The concerns are real, and the lines of communication are open between the IU football staff and the parents of the players during the pandemic.
And there is one thing every parent knows.
Despite having the best plans and the best intentions, you can never fully insulate your children from risks.
When it comes to protecting his players from contracting COVID-19, IU head coach Tom Allen knows he has a heavy burden.
“We’ve got to do everything we can to mitigate those risks,” Allen told the media on Thursday.
But Allen also knows that despite following every plan and every precaution, in a program of over 100 players, some of his guys are going to contract the virus.
“We can’t promise any parent that their son isn’t going to get the virus,” Allen said.
Of course several IU players have already tested positive for COVID-19, and at least one player has had serious health concerns as a result.
In an effort to help increase awareness and encourage greater risk mitigation, Deborah Rucker, the mother of IU freshman offensive lineman Brady Feeney went public with her son’s ongoing struggle to recover from the virus.
Feeney had to go to a hospital emergency room, and he has dealt with complications involving his heart and breathing.
Allen took it hard, and personally, when he learned of Feeney’s condition.
“You get this sick feeling in your gut, because you are responsible,” Allen said. “The parents trust you.”
The challenge is no doubt greater for parents just now learning to trust Allen and the IU staff.
Feeney was one of several true freshmen on the team that have been among those that have contracted COVID-19.
“Several of the guys that have been involved in this (caught COVID-19) have been some of our younger guys,” Allen said. “They just got here, first time being away from home, in college with the team, and that happens. It can be stressful, and hard.”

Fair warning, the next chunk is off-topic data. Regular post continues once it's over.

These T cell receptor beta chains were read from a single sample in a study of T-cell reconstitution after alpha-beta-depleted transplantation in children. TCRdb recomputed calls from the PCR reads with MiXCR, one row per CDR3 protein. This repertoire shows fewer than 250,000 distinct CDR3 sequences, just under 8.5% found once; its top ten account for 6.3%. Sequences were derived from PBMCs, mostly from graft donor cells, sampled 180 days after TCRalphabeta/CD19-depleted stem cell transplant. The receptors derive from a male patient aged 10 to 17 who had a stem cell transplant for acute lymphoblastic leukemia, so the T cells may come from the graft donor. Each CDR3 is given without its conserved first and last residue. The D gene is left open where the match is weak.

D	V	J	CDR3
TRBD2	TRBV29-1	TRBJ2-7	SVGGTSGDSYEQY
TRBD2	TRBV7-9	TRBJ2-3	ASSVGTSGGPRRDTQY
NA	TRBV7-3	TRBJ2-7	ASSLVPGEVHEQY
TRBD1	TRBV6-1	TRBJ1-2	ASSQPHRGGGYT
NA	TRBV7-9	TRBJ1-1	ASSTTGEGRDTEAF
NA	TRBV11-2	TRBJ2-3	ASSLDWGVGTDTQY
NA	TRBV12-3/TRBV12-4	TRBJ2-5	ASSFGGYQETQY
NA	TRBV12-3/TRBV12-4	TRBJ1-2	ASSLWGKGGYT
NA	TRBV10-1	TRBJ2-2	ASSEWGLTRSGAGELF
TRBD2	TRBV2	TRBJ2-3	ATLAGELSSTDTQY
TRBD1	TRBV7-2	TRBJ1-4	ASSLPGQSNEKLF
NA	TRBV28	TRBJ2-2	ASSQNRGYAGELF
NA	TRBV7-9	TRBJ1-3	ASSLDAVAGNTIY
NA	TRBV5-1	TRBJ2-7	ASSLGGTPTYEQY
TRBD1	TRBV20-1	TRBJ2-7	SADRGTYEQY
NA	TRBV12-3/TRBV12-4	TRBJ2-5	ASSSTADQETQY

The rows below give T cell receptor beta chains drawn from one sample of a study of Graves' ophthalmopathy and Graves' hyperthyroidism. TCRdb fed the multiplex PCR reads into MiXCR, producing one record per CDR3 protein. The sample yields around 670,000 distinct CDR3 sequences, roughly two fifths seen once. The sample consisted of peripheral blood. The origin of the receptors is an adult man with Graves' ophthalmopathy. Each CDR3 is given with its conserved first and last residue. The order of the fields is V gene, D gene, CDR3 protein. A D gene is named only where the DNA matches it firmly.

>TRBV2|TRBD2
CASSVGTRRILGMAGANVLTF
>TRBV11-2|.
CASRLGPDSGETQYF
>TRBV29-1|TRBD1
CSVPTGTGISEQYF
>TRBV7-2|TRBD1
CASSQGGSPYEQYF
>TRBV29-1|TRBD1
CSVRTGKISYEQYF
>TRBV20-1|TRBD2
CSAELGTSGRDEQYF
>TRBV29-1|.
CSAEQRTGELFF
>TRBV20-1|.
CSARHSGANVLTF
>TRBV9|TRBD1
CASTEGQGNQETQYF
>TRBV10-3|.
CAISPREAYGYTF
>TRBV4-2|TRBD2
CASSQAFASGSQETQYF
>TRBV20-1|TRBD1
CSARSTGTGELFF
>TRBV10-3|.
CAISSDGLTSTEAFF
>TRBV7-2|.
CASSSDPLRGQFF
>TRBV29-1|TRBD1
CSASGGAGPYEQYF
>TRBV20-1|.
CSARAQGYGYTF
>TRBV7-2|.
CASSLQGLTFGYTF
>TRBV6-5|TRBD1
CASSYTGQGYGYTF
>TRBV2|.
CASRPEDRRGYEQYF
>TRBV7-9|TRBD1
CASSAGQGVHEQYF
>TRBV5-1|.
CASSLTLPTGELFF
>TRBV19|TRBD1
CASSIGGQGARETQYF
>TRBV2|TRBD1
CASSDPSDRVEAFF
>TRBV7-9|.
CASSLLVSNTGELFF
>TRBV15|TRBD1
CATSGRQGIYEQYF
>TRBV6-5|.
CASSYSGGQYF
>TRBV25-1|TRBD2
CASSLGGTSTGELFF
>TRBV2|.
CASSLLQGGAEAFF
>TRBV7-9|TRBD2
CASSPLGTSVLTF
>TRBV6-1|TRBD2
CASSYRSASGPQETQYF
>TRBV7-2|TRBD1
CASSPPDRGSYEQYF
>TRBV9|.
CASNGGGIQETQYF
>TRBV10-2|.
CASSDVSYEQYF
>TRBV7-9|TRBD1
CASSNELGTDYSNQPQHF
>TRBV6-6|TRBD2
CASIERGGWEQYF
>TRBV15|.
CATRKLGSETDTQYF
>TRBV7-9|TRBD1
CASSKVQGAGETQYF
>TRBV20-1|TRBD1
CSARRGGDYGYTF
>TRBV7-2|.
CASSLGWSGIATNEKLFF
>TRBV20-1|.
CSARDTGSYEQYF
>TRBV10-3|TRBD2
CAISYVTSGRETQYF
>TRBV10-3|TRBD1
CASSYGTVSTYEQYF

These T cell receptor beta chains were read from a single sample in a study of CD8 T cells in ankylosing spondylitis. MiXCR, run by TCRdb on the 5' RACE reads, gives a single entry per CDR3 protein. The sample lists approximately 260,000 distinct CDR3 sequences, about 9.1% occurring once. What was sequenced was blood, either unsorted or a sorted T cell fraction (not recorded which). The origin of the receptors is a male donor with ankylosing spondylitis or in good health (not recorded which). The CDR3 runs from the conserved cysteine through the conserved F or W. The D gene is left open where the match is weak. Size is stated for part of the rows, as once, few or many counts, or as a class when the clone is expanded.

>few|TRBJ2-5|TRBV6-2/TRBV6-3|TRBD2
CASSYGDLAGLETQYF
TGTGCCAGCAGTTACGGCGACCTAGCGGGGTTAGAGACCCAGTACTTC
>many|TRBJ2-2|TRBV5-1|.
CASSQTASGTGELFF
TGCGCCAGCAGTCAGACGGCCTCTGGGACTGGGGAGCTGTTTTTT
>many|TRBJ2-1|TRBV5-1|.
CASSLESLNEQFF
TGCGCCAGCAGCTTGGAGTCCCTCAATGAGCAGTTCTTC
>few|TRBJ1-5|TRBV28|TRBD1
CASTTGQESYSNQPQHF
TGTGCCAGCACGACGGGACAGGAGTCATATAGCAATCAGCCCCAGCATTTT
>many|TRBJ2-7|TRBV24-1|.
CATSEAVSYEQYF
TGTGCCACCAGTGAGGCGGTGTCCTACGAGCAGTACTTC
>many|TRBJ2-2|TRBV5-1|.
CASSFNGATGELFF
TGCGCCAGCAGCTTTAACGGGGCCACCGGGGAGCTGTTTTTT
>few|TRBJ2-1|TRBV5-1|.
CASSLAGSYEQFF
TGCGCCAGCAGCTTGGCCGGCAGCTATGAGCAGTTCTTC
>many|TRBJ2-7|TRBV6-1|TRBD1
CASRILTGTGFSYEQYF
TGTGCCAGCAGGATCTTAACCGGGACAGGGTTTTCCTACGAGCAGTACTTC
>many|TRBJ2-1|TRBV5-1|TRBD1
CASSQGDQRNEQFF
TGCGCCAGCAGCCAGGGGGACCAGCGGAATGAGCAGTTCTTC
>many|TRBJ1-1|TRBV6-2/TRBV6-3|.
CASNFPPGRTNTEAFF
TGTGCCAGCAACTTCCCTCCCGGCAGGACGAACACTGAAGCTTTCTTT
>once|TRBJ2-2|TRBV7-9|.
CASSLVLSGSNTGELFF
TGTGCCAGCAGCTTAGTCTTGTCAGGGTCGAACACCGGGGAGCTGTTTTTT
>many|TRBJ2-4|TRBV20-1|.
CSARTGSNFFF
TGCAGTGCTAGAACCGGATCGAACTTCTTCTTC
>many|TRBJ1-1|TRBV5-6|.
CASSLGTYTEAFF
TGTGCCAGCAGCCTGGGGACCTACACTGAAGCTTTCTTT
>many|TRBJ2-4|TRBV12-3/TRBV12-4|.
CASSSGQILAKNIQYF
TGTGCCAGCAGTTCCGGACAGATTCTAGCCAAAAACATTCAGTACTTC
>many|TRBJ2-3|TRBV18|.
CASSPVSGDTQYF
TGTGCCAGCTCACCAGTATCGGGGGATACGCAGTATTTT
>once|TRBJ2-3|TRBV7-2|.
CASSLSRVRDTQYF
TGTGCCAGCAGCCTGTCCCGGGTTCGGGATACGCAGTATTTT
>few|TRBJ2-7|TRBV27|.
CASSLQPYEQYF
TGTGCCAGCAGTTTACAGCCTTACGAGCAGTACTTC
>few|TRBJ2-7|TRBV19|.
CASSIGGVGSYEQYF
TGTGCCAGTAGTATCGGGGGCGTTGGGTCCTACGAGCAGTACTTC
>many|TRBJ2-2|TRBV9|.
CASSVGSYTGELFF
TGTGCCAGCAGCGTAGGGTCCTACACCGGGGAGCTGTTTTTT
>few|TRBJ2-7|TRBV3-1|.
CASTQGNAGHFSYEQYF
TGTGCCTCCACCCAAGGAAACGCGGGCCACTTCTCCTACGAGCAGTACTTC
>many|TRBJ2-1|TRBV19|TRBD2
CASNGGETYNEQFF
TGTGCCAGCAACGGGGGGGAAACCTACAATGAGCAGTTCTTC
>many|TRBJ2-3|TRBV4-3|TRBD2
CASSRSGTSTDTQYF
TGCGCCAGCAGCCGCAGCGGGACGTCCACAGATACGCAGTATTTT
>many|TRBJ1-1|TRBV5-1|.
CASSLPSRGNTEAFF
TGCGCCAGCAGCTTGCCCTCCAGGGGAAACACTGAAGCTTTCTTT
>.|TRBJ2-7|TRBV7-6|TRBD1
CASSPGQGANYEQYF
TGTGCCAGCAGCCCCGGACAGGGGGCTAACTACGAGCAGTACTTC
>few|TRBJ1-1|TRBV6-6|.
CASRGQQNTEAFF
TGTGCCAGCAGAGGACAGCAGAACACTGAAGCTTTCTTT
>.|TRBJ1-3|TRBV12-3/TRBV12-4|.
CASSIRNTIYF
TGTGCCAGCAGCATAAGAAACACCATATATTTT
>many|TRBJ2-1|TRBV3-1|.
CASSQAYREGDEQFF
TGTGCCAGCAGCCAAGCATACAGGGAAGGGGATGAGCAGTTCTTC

Feeney is back with the team now according to Allen, but he is still undergoing testing and evaluation.
Rucker was clear in her Facebook post that she believed IU handled her sons situation the right way, from risk avoidance to treatment.
But Allen echoed her sentiment when he said that even the best plans won’t be good enough in this environment.
“The thing that was really good was that we had done everything the right way,” Allen said of Feeney’s situation. “But it just shows you, it’s a highly contagious virus that we’re dealing with.
In an effort to help keep parents aware of what is going on inside the program as it relates to the pandemic, the IU football staff has conducted multiple Zoom meetings with all of the families.
“Communication is very important, with position coaches and medical staff. We’ve had a couple Zoom calls with our entire parent group, which is over 100 parents and couples, and just trying to answer questions, Allen said.
“I think the more you can talk, the more they can ask. We live in this so much. I am in all these meetings. Sometimes we forget, all the parents are getting is second hand information from what they read and what they know from the outside. So those have been really good, and it’s just great to keep that communication open. It creates more confidence and less anxiety.”
But still, as long as the virus remains at the forefront, the anxiety will continue on both sides of the equation.
As the leader of the program, Allen takes it all personally.
And he has had to have some difficult phone calls.
“You’ve got to make those phone calls to parents (of players who have contracted the virus), and those are tough,” Allen said.
Allen’s challenge is no different than that of any coach around the country, but one has to wonder how much time is left for preparing for a football season after navigating a daily onslaught of pandemic concerns.
And one has to wonder about the mental and emotional toll.
“I carry that weight,” Allen said. “It has been very, very stressful.”
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